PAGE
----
Survey says asking these 8 questions at the end of an interview helps your chances of getting the job
So you’ve applied for a new job, got a call back and now you’re waiting for the interview to come up. You’re preparing yourself by going through your CV and asking yourself the kinds of questions you think they would ask you and making sure you know your stuff.
But do you think about the end of the interview?
That moment when they’ve asked all their questions and you’ve had your say, but there could potentially be something left unsaid.
You might go blank and leave without asking anything (which is fine if all your questions have actually been answered during the interview), but then later you might wish you had thought of something else to ask or say.
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But it's not just that you might regret not asking questions that's the problem. A survey from Glassdoor reveals that even if the candidate is highly qualified, has great references and is charming in the interview, if they don’t know anything about the company they might potentially work for, they’re less likely to get hired.A Glassdoor spokesperson spoke to Forbes and said the number one reason for interviews going badly is the interviewee having irrelevant or no questions for the interviewer at the end of an interview.
Plus, Jesse Green, country manager at Adzuna South Africa, says asking questions like these helps you get a sense of where things are going: “Being scared to ask questions at the end of the interview will not help you at all. You need to pretend that you are your very own project manager of the interview process. So, where is it going? Where are you at? This will allow you and them to have an expectation on when the process will move to the next step. It also allows you to get some honest feedback, since, most interviewers know in the first few minutes if someone is right for the position or not.”
And Elizabeth Mamacos, former head of content at Careers24, says: “Asking questions during an interview is crucial to a successful outcome. It fosters conversation and allows for both parties to learn more about the other. It also shows that you have an active interest in the position. Just don’t dominate the interview, and be sure to thoroughly answer the questions you’re asked before asking too many of your own.”
Here are eight questions you should possibly be asking (and no, you don’t have to ask all of them):
1. Who held this position previously? Why are they leaving?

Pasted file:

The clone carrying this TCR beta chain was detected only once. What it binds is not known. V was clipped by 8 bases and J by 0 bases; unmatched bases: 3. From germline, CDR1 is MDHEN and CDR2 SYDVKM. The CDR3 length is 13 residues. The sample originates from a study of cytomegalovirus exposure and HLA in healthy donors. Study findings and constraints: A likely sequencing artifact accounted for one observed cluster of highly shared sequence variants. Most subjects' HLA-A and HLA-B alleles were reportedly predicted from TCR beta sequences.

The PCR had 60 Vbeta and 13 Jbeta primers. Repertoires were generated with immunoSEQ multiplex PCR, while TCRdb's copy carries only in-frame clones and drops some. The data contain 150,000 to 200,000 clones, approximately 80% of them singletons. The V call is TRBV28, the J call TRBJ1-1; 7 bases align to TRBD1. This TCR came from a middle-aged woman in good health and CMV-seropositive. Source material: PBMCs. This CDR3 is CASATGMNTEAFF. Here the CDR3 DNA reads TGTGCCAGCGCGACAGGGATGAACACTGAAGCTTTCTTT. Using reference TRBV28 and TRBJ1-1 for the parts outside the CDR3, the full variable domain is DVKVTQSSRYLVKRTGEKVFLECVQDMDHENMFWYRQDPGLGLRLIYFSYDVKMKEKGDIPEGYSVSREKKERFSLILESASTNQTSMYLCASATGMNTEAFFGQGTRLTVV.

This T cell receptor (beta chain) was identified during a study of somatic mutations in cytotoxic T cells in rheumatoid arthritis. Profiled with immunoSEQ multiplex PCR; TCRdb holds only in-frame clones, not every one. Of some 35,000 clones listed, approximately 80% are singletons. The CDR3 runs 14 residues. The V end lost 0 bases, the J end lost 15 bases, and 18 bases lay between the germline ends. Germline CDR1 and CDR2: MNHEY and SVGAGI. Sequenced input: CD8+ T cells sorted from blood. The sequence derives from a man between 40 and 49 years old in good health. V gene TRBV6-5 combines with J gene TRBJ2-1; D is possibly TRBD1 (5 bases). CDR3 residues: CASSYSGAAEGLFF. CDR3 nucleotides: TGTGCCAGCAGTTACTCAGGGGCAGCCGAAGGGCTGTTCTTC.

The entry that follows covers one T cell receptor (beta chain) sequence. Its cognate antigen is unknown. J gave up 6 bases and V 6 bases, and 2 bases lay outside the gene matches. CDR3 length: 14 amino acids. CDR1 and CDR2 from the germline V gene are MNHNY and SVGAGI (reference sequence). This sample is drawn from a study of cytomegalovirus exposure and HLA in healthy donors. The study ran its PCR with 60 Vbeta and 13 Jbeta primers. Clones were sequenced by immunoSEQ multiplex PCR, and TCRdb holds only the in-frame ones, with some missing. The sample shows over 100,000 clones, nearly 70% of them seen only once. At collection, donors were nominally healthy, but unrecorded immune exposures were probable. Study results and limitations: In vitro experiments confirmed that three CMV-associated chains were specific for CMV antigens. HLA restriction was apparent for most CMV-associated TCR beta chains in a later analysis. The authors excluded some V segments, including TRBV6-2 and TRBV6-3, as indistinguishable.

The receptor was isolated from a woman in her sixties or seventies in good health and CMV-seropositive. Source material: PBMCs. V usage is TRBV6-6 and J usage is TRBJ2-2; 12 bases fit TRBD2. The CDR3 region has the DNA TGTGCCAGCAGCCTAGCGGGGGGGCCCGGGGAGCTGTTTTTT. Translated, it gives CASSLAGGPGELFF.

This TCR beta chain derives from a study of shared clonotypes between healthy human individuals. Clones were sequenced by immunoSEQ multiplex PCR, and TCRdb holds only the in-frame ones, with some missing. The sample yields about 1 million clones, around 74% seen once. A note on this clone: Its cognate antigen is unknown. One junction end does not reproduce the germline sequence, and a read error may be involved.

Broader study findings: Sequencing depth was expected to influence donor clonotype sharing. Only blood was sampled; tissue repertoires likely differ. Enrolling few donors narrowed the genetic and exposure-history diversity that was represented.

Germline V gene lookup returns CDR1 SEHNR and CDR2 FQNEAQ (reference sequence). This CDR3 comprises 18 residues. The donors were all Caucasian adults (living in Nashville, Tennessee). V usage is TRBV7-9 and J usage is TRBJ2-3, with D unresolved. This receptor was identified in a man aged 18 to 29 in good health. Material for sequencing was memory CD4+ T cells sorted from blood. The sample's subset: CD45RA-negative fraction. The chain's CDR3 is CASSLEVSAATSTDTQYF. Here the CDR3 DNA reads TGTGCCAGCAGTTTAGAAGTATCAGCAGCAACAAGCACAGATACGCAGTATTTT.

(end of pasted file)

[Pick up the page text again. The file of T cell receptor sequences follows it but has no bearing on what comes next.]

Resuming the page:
You could know the person who held the position previously or have heard of them and that way you could ask them their first-hand experience of the environment and job. Also you want to know if there were any issues between the person leaving and the company.
2. I would love to know more about the company
Bring up something you’ve recently learned or heard about the company. “Show the interviewer that you have researched the company and are interested in their business and their role in the industry. Make sure you can recall specifics of the news item or facts from their website, don’t just make up something!” says Mamacos.
3. Why should I work for this company?
Mamacos says: “This question can also be worded as 'What do you like most about working for this company?' or 'How would you describe the company's culture?'. This gives the interviewer a chance to share what they like about the business and provide insight into the culture. If the interviewer is trying hard to sell you on the job, then they probably also think you’re a good fit for the role.”
4. What distinguishes this company from its competitors?
You want to know that the company you’re going to be working for is the best one you could possibly be at. But what makes them the best? Why do they believe in what they do? Is it just facts and figures to them or do they appreciate that every individual brings something unique?
5. Where do you think the company should be headed in the next five years?
If you plan on being in this role for a long time, you want to know that the company you’re working for is going to grow so you can grow with it. This might also excite you for any possible opportunities that might be coming up that you could be a part of.
6. Is there anything else you need to ask to know that I can do this job?
Green says: “By answering no, the interviewer/s convinces themselves that you can do the job. If they aren't convinced, they could ask further questions then which are key to your eligibility.”
7. Are there any reservations you have about my fit for the position that I could address?
Mamacos adds: “This gives you and the interviewer a chance to consider any points that may have been overlooked. If for example she mentions that the company is looking for someone with more accounting experience, you can point out that you also run your body corporate's finances but you don’t include that in your CV. This question provides space for further conversation. Another way to ask is ‘Do you have any hesitations about my qualifications or experience?’”
8. Where do we go from here?
“It is absolutely critical to know the process after the interview and preferably with some sort of timing,” says Green.
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